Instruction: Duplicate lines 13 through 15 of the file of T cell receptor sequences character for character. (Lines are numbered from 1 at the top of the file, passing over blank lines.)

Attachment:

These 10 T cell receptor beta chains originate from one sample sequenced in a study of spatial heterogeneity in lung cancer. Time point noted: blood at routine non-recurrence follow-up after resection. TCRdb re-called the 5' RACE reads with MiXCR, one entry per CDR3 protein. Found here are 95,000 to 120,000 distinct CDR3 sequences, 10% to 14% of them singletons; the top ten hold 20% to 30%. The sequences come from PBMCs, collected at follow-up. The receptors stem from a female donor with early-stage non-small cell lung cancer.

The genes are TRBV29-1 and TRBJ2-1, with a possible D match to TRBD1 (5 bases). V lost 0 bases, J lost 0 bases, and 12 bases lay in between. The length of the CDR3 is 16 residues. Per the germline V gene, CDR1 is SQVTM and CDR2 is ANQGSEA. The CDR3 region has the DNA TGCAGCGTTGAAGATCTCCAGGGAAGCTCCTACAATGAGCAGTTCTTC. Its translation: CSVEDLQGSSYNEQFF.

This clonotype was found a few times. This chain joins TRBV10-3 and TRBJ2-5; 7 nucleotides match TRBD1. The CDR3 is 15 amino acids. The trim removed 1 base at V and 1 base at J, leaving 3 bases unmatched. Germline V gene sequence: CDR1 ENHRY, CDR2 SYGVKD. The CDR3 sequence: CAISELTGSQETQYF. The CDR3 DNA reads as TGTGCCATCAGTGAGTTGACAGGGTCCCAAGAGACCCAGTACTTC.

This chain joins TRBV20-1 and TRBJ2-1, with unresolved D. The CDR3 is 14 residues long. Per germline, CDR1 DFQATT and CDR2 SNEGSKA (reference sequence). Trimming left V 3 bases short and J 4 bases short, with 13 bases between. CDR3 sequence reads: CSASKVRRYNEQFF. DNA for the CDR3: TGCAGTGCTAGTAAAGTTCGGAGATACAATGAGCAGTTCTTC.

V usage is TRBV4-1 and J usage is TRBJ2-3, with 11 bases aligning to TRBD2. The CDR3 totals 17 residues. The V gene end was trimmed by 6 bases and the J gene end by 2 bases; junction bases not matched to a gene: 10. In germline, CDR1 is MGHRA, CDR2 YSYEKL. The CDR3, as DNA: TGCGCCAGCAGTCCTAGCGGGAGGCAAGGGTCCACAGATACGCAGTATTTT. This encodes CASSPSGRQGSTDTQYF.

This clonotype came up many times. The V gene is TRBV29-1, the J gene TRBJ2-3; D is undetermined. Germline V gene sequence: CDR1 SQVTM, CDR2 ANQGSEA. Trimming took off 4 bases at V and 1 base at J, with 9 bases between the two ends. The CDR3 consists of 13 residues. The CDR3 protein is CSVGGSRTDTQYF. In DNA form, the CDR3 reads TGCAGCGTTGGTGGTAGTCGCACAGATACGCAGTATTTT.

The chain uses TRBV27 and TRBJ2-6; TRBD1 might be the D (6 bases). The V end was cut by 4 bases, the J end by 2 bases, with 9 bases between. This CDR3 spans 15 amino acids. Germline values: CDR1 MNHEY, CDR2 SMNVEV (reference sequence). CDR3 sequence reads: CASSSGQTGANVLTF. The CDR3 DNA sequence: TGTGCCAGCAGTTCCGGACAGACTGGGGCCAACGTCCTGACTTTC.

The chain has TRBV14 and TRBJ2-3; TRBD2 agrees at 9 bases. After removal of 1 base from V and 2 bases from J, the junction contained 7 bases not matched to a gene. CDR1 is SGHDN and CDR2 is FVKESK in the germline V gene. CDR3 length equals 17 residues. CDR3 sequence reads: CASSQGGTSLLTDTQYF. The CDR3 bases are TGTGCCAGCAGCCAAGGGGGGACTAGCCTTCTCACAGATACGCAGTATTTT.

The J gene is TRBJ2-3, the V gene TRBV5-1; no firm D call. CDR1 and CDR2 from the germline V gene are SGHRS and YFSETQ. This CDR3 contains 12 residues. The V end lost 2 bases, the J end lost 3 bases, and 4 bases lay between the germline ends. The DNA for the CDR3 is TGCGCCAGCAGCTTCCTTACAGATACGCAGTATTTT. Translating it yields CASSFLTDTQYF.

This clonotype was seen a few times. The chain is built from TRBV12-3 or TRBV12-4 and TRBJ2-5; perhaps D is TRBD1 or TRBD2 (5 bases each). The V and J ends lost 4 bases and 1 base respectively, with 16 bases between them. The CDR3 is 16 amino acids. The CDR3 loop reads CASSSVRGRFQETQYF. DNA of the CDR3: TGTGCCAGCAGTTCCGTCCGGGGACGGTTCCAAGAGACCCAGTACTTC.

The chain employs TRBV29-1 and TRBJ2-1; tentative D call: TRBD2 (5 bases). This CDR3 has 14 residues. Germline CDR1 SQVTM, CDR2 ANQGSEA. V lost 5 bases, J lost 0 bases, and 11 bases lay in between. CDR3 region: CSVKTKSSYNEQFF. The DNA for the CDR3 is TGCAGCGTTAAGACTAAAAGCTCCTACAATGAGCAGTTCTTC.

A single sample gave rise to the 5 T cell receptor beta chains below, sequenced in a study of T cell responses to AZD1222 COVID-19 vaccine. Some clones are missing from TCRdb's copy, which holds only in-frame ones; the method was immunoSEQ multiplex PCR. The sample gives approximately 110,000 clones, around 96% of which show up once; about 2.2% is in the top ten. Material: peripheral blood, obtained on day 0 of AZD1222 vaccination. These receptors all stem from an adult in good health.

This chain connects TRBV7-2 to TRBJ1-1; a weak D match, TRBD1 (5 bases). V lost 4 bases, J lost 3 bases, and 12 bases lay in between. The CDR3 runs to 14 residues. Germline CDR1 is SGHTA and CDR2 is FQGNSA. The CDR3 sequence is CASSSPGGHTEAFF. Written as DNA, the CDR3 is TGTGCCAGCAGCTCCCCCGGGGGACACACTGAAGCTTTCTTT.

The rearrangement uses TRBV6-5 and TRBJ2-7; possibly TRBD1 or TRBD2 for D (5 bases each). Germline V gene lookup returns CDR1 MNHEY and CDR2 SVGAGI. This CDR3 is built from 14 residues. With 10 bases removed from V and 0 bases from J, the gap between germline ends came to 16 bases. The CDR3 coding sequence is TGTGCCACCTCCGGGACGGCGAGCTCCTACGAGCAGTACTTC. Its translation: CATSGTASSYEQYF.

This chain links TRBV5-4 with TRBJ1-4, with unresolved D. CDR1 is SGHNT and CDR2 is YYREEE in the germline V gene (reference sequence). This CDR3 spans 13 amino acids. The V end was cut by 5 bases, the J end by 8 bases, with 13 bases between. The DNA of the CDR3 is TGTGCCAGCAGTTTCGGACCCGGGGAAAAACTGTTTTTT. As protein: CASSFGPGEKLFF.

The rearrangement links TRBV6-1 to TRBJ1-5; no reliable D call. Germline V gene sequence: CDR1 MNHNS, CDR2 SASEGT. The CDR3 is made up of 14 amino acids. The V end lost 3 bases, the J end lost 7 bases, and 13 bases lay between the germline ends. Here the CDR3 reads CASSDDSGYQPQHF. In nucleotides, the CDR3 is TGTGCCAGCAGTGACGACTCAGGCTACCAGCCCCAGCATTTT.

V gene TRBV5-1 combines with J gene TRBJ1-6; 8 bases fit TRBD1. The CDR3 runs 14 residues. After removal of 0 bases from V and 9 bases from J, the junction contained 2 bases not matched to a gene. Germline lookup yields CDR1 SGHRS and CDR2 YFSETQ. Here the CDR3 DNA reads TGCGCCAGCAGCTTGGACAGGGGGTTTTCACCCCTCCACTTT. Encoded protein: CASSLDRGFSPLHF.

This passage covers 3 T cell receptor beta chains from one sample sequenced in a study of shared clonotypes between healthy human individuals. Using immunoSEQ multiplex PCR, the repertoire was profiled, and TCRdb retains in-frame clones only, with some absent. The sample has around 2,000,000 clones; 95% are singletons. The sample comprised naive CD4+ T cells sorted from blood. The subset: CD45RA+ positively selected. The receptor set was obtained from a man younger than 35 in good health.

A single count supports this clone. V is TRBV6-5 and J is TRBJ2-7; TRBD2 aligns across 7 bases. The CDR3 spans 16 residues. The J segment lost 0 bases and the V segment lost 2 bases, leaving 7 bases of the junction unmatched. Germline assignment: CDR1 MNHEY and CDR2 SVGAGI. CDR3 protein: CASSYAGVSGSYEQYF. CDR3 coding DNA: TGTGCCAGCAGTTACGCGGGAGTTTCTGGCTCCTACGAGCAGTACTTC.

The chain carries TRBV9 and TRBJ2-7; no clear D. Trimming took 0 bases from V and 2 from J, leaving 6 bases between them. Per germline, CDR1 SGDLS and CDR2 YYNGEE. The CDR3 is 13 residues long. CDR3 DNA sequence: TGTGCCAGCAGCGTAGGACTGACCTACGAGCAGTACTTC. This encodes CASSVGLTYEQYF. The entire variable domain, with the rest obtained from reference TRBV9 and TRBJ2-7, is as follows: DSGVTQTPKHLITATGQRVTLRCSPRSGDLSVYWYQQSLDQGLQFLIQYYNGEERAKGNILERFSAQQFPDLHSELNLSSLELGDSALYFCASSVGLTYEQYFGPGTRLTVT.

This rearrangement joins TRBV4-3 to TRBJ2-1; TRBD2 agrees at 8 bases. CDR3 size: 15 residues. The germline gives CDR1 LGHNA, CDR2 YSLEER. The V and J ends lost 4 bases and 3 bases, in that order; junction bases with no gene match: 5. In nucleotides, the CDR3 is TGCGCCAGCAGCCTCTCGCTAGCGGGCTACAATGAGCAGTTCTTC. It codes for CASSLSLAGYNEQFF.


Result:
This chain connects TRBV7-2 to TRBJ1-1; a weak D match, TRBD1 (5 bases). V lost 4 bases, J lost 3 bases, and 12 bases lay in between. The CDR3 runs to 14 residues. Germline CDR1 is SGHTA and CDR2 is FQGNSA. The CDR3 sequence is CASSSPGGHTEAFF. Written as DNA, the CDR3 is TGTGCCAGCAGCTCCCCCGGGGGACACACTGAAGCTTTCTTT.

The rearrangement uses TRBV6-5 and TRBJ2-7; possibly TRBD1 or TRBD2 for D (5 bases each). Germline V gene lookup returns CDR1 MNHEY and CDR2 SVGAGI. This CDR3 is built from 14 residues. With 10 bases removed from V and 0 bases from J, the gap between germline ends came to 16 bases. The CDR3 coding sequence is TGTGCCACCTCCGGGACGGCGAGCTCCTACGAGCAGTACTTC. Its translation: CATSGTASSYEQYF.

This chain links TRBV5-4 with TRBJ1-4, with unresolved D. CDR1 is SGHNT and CDR2 is YYREEE in the germline V gene (reference sequence). This CDR3 spans 13 amino acids. The V end was cut by 5 bases, the J end by 8 bases, with 13 bases between. The DNA of the CDR3 is TGTGCCAGCAGTTTCGGACCCGGGGAAAAACTGTTTTTT. As protein: CASSFGPGEKLFF.